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Let's assume we have the following situation:

  • Multiple project topics exist, each corresponding to a natural number n,
  • students can sign in and choose two projects and give them either priority_1 or priority_2,
  • The name and the time when they sign in is tracked as well.

With all of the information above assume you receive data in the from of a txt-file looking like this

Martin  16:46:32    8   19
Alice   15:22:56    8   12
Alex    17:23:11    19  1
John    19:02:11    11  13
Phillip 19:03:11    11  13
Diego   15:23:57    14  5
Jack    16:46:45    8   3

where the columns represent the name, time, priority 1 and priority 2 in this order. You can assume that all of them signed in on the same day and students which signed in first have a higher priority in comparison to the others.

I wanted to write a program that takes this txt-file as input and returns a txt-file with output

Name    Assigned Project
Alice   8
Diego   14
Martin  19
Jack    3
Alex    1
John    11
Phillip 13

The solution I came up with looks like this:

import numpy as np

dat = np.genfromtxt("data.txt", dtype="str")

class person:
    def __init__(self, name, time, prio1, prio2):
        self.name = name
        sp = time.split(":")
        t = sp[0]*3600 + sp[1]*60 + sp[2]  
        self.time = t
        self.prio1 = prio1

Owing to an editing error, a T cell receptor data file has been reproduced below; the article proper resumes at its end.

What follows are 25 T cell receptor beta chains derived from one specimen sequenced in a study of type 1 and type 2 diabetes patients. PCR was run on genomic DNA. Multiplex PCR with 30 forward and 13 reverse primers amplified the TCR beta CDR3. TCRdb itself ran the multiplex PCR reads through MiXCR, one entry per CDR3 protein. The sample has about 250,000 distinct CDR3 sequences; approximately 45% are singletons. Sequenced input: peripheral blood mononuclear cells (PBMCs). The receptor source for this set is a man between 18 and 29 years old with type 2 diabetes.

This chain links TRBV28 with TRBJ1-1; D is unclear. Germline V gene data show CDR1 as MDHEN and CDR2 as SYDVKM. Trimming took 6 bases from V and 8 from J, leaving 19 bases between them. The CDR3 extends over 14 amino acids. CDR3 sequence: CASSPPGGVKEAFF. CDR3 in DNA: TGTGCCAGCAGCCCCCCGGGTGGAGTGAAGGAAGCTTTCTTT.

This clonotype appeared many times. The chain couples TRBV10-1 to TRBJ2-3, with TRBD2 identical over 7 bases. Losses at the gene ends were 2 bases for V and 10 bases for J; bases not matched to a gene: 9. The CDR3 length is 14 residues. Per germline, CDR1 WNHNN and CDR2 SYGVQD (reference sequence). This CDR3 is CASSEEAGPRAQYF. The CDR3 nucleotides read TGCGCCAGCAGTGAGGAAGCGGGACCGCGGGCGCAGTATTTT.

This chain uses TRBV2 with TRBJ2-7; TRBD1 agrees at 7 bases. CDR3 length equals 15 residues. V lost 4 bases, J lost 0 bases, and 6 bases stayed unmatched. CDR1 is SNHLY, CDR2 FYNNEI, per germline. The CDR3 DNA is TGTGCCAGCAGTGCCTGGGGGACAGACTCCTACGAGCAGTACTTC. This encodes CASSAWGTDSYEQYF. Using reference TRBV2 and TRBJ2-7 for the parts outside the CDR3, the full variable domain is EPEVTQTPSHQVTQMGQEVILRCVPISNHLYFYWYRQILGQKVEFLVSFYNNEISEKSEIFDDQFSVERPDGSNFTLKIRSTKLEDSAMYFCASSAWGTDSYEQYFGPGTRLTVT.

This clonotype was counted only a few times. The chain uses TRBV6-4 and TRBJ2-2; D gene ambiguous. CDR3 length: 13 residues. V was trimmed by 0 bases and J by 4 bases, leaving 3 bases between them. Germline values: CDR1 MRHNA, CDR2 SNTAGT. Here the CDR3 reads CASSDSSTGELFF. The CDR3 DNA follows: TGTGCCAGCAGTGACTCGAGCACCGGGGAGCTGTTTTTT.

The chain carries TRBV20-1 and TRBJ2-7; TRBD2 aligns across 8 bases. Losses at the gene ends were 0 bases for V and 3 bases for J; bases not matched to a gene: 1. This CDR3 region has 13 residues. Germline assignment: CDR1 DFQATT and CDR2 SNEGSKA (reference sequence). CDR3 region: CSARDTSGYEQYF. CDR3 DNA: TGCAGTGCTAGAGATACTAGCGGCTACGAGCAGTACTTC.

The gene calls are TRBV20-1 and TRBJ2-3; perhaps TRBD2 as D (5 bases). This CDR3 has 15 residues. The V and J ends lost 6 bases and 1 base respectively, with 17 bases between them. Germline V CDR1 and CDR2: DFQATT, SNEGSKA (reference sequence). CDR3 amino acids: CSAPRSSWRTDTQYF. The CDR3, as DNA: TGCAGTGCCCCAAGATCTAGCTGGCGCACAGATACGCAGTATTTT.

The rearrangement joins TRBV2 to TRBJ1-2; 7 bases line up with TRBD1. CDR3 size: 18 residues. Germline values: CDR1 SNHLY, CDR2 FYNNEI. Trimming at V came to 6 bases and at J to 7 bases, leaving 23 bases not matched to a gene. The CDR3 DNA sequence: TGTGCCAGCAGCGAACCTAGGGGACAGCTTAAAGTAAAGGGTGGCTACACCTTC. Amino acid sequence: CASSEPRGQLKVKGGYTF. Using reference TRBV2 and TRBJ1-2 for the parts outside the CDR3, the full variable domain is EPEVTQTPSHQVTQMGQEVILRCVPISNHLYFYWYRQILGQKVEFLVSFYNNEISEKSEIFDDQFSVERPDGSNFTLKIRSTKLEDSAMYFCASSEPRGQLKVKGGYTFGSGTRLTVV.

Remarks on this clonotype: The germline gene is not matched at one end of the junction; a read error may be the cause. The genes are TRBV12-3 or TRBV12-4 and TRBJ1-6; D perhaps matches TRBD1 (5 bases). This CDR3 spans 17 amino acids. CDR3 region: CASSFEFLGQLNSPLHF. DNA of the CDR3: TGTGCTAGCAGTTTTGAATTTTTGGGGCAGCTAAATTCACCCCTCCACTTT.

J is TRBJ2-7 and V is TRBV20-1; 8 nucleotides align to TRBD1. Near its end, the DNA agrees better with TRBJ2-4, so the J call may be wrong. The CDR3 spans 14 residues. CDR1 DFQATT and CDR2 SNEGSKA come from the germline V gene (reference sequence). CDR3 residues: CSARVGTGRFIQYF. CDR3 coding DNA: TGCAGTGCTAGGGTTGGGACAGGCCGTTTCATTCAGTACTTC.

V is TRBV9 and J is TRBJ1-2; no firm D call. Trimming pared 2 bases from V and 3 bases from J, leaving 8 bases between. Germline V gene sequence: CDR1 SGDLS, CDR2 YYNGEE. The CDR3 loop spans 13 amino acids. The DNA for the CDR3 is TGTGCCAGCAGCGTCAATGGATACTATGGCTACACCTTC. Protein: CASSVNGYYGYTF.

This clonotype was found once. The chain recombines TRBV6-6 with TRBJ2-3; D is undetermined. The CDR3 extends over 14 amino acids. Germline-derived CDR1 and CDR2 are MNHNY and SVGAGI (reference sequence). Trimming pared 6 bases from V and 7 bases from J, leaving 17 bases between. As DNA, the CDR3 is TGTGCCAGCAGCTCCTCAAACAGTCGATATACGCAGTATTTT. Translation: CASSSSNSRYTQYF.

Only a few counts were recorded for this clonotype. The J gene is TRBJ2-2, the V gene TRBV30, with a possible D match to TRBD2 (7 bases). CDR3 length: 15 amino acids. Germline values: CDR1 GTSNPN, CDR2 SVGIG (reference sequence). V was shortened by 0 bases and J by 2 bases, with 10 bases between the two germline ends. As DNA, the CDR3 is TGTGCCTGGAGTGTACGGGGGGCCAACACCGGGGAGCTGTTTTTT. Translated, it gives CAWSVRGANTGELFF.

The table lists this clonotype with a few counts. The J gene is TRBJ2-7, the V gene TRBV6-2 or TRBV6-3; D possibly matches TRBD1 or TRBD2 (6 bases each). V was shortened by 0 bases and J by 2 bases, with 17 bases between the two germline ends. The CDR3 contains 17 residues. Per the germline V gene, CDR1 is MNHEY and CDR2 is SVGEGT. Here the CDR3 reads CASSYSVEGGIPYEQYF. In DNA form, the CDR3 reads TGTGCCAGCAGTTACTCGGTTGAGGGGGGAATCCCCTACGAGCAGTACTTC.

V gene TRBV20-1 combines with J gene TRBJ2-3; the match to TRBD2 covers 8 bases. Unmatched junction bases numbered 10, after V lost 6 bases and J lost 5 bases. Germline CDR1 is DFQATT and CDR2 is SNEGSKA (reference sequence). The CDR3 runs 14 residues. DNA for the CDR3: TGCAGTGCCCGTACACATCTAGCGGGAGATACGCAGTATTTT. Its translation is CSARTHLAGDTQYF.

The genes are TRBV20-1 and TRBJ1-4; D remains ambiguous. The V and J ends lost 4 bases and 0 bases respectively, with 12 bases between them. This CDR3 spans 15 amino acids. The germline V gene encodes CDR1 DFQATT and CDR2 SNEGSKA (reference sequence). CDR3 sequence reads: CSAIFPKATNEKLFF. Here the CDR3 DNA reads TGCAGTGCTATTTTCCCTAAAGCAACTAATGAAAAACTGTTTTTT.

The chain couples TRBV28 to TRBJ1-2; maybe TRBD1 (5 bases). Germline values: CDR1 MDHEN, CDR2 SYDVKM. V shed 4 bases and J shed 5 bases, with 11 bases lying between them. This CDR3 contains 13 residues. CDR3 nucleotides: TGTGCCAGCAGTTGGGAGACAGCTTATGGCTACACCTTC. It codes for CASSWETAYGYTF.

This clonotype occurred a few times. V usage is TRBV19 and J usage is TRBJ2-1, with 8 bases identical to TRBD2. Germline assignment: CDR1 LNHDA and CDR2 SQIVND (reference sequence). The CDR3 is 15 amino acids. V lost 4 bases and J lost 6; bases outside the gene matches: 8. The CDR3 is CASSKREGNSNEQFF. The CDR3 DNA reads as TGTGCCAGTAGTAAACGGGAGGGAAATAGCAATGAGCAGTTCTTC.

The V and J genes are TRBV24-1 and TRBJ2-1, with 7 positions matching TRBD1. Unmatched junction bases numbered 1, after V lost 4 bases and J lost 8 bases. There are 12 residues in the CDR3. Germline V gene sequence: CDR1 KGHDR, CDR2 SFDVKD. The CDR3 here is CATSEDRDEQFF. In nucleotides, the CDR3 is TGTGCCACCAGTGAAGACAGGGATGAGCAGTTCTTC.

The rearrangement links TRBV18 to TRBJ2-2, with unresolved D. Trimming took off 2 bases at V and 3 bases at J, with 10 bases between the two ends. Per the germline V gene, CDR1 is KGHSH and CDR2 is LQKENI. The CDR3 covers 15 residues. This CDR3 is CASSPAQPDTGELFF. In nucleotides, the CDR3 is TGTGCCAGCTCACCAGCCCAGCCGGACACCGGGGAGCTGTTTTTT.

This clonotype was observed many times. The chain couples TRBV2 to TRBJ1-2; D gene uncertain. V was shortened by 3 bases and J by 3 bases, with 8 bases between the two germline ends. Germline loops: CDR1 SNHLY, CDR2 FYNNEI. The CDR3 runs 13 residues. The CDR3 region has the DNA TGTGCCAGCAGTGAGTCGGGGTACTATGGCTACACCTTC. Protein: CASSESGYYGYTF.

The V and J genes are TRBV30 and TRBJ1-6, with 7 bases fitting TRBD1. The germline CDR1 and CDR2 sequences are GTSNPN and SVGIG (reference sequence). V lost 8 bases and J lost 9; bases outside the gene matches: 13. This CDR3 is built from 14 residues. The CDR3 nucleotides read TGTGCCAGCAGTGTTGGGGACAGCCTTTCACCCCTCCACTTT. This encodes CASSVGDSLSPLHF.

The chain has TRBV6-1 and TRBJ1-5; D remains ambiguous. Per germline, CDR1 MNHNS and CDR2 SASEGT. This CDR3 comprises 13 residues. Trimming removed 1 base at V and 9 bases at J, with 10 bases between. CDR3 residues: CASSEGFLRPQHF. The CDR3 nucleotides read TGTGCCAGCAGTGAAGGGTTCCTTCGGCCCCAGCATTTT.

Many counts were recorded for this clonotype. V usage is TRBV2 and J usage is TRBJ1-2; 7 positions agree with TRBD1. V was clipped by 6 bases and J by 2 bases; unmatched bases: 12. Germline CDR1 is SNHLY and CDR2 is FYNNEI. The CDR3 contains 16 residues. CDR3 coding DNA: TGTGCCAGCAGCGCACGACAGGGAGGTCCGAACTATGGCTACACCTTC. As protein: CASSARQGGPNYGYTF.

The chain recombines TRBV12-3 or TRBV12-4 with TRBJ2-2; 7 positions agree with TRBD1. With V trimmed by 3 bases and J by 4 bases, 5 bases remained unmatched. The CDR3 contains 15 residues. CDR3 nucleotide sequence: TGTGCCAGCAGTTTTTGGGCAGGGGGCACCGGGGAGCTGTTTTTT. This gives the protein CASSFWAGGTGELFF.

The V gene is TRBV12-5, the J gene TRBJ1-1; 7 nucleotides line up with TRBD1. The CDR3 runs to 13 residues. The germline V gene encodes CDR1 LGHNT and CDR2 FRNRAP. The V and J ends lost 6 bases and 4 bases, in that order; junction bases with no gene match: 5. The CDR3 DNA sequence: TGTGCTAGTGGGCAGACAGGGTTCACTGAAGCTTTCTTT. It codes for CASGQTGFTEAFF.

self.prio2 = prio2

names = dat[:, 0]
time = dat[:, 1]
prio1 = dat[:, 2]
prio2 = dat[:, 3]

people = []
for i,j,k,l in zip(names, time, prio1, prio2):
    people.append(person(i,j,k,l))

people_sorted_time = sorted(people, key=lambda x: x.time) 

for k in range(len(people_sorted_time)):
    for j in range(k + 1, len(people_sorted_time)):
        if people_sorted_time[k].prio1 == people_sorted_time[j].prio1:
            people_sorted_time[j].prio1 = people_sorted_time[j].prio2

res = open("results","w")
res.write("Name"+"\t"+"Assigned Project"+"\n")
for k in range(len(people_sorted_time)):
    res.write(people_sorted_time[k].name + "\t" 
        + people_sorted_time[k].prio1 + "\n")

The code seems to work fine, but I'm not sure if I actually was able to take care of all edge-cases. I'm also not sure if this is really a efficient way to solve the problem, I rarely code stuff like that (mostly computational physics stuff), and would appreciate any kind of suggestions on how one could improve the code in general.